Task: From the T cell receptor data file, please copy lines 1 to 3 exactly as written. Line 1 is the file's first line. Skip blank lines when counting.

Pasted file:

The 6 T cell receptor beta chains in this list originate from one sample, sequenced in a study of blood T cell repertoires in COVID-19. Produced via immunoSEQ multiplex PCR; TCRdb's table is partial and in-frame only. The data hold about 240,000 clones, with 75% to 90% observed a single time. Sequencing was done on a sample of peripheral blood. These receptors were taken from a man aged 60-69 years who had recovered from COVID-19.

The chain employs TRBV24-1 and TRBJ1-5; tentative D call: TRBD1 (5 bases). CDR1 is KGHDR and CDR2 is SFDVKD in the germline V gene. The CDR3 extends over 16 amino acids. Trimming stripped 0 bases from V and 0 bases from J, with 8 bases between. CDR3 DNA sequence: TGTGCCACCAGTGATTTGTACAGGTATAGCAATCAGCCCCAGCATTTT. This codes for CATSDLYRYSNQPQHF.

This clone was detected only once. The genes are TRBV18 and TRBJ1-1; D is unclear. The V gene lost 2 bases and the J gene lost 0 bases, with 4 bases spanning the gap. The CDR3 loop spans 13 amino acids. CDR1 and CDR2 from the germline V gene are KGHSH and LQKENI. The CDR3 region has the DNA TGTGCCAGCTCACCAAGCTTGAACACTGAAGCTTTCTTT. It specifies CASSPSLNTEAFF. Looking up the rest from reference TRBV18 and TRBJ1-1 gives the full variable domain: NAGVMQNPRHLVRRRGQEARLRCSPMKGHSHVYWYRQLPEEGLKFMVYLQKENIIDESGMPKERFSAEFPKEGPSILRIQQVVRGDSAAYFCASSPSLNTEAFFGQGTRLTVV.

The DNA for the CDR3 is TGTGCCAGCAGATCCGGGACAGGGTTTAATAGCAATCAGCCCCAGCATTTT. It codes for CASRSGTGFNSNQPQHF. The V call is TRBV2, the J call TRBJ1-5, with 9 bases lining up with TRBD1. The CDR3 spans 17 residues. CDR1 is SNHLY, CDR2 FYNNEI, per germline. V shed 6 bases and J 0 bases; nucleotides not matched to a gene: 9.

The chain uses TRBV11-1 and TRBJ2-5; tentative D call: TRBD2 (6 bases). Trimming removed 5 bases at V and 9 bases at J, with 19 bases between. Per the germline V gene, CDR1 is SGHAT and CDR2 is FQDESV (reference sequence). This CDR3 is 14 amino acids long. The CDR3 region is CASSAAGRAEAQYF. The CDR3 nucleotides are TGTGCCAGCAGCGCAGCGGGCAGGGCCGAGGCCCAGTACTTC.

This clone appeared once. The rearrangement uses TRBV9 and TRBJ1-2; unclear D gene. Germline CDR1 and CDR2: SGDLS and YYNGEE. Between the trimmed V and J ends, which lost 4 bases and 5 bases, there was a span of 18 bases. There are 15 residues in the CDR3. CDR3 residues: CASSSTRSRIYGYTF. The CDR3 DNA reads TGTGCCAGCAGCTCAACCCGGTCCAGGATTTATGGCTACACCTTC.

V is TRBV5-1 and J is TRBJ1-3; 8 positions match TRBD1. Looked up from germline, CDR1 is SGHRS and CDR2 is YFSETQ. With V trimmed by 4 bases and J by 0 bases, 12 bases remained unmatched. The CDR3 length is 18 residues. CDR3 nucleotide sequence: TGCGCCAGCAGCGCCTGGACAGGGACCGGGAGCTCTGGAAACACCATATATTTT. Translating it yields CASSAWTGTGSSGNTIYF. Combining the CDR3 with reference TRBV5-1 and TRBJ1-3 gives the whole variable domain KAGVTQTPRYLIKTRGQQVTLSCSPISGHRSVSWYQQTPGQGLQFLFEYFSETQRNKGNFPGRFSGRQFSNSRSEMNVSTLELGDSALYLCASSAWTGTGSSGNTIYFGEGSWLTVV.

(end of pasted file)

The 6 T cell receptor beta chains in this list originate from one sample, sequenced in a study of blood T cell repertoires in COVID-19. Produced via immunoSEQ multiplex PCR; TCRdb's table is partial and in-frame only. The data hold about 240,000 clones, with 75% to 90% observed a single time. Sequencing was done on a sample of peripheral blood. These receptors were taken from a man aged 60-69 years who had recovered from COVID-19.

The chain employs TRBV24-1 and TRBJ1-5; tentative D call: TRBD1 (5 bases). CDR1 is KGHDR and CDR2 is SFDVKD in the germline V gene. The CDR3 extends over 16 amino acids. Trimming stripped 0 bases from V and 0 bases from J, with 8 bases between. CDR3 DNA sequence: TGTGCCACCAGTGATTTGTACAGGTATAGCAATCAGCCCCAGCATTTT. This codes for CATSDLYRYSNQPQHF.

This clone was detected only once. The genes are TRBV18 and TRBJ1-1; D is unclear. The V gene lost 2 bases and the J gene lost 0 bases, with 4 bases spanning the gap. The CDR3 loop spans 13 amino acids. CDR1 and CDR2 from the germline V gene are KGHSH and LQKENI. The CDR3 region has the DNA TGTGCCAGCTCACCAAGCTTGAACACTGAAGCTTTCTTT. It specifies CASSPSLNTEAFF. Looking up the rest from reference TRBV18 and TRBJ1-1 gives the full variable domain: NAGVMQNPRHLVRRRGQEARLRCSPMKGHSHVYWYRQLPEEGLKFMVYLQKENIIDESGMPKERFSAEFPKEGPSILRIQQVVRGDSAAYFCASSPSLNTEAFFGQGTRLTVV.